I spent six weeks travelling around Sweden this summer, talking to small, boring, unimportant people whose perspective on the election was rather different to Polly Toynbee's. If there has been a swing to the right, it is a deep slow one, which really reflects assumptions about human nature. No one cares about equality or solidarity nearly as much as they did in the seventies. The Social Democrats are now seen as at least as upper class and potentially corrupt as their opponents.
4. Mats Engström, editorial writer at the Swedish newspaper Aftonbladet, posts at Open Democracy on why We still love the Swedish model
So have Swedish voters indeed rejected their famous model? My answer is no, on two grounds. First, there is the tightness of the vote: the "red-green" side (the Social Democrats and its allies) received 46.2% of the vote against the four-party Alliance for Sweden's 48.1%. The close result will be reflected in the balance of power in the new Riksdag (parliament), where the left bloc will have 171 seats to the right's 178.
Second, there is the changing profile of the opposition itself. In its earlier incarnation, the Moderaterna was seen by many voters as a rightwing party which threatened public welfare. In order to win, the party has had to rebrand itself, embrace the welfare state - the essence of the "model" - and try to look more like the model's principal defenders, the Social Democrats.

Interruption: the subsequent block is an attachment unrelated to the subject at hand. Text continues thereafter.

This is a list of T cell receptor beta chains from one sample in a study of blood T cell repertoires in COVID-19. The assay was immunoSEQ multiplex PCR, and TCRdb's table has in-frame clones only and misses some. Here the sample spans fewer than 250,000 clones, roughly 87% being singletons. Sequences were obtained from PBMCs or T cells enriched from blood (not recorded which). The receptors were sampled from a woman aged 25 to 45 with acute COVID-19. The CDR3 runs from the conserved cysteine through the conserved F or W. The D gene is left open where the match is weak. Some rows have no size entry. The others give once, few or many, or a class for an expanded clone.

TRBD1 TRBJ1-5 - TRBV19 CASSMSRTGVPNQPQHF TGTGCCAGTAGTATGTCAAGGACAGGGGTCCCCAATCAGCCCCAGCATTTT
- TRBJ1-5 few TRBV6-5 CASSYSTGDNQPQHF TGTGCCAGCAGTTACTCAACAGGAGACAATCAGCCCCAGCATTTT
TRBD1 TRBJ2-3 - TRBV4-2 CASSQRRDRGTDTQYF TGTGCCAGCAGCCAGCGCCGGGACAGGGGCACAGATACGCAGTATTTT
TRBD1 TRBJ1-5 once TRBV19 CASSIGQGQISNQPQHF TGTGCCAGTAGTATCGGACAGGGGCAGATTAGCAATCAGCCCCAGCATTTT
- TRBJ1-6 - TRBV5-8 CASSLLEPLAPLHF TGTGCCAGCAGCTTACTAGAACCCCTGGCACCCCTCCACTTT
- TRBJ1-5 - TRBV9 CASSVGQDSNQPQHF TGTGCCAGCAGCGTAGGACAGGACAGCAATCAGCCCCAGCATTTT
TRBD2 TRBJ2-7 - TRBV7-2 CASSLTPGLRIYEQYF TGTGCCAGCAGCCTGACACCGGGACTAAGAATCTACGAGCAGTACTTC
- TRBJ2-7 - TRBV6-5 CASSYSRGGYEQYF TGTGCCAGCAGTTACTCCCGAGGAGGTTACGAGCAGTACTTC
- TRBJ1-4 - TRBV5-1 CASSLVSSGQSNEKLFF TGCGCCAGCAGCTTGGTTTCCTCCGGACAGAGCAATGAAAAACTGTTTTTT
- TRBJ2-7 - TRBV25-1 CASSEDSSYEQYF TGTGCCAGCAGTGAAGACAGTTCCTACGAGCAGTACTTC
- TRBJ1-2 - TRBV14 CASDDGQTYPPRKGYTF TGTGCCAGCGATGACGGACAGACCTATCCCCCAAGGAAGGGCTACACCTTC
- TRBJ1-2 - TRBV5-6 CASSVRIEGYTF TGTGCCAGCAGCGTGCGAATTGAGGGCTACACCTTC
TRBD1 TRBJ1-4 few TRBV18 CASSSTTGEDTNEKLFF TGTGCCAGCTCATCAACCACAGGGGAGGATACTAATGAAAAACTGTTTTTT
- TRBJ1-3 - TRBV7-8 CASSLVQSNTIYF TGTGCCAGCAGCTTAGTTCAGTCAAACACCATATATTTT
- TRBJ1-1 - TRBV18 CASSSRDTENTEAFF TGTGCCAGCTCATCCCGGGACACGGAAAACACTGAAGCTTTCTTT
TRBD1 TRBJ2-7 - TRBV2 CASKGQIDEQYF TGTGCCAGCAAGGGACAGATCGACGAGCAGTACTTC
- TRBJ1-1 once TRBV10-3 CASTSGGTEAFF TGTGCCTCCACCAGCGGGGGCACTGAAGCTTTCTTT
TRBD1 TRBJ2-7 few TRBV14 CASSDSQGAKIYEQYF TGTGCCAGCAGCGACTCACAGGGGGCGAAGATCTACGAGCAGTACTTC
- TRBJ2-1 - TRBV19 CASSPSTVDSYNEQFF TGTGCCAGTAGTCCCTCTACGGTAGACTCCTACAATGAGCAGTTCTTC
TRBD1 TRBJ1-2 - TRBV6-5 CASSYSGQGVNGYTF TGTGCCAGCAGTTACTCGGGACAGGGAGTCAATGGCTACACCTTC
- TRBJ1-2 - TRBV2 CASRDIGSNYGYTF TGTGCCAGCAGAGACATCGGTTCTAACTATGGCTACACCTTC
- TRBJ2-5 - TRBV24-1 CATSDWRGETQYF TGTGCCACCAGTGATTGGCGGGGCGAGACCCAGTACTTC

In the previous election in 2002, Reinfeldt's predecessor Bo Lundgren had proposed radical tax cuts. The Social Democrats labelled the plan a "system change" and won a comfortable victory. Göran Persson, prime minister since 1996, continued to lead a minority government, supported in parliament by the Miljöpartiet de Gröna (Green Party) and the ex-communist Vänsterpartiet (Left Party).
Reinfeldt and his team learned a painful lesson from a defeat that had brought his party close to the abyss. They unofficially but insistedly added the prefix nya (new) to the party's title at every opportunity; and their explicit debt to Tony Blair's example in Britain extended even to frequent usage of the label "New Labour Party" in parallel with Nya Moderaterna. The echoes continued in Reinfeldt's post-election victory speech, which replicated Blair's own 1997 declaration almost exactly: "We campaigned as the New Moderates, we won as the New Moderates, and together with our alliance partners we will rule Sweden as the New Moderates".
But the rebranding was, to a great degree, also a cloning. "Every promise the Social Democrats make on social welfare, we will agree to and improve", Reinfeldt said in one of his campaign speeches. The Nya Moderaterna also focused on the key centre-left issue of jobs, albeit with a centre-right twist. Reinfeldt's tax-cutting emphasis switched from the rich to the low-waged, and his labour-market policy combined attacks on unemployment-benefit levels with increasing the incentives to work. He survived furious attacks by trade unions to emerge with higher credibility than the Social Democrats in fighting unemployment. In Swedish terms, this is indeed a political sensation.
UPDATE: See also the American Prospect article by Ulrik Jørstad Gade, Centered Right: How Scandanavia's neoliberal parties came to love the welfare state (hat tip: Mark Thoma)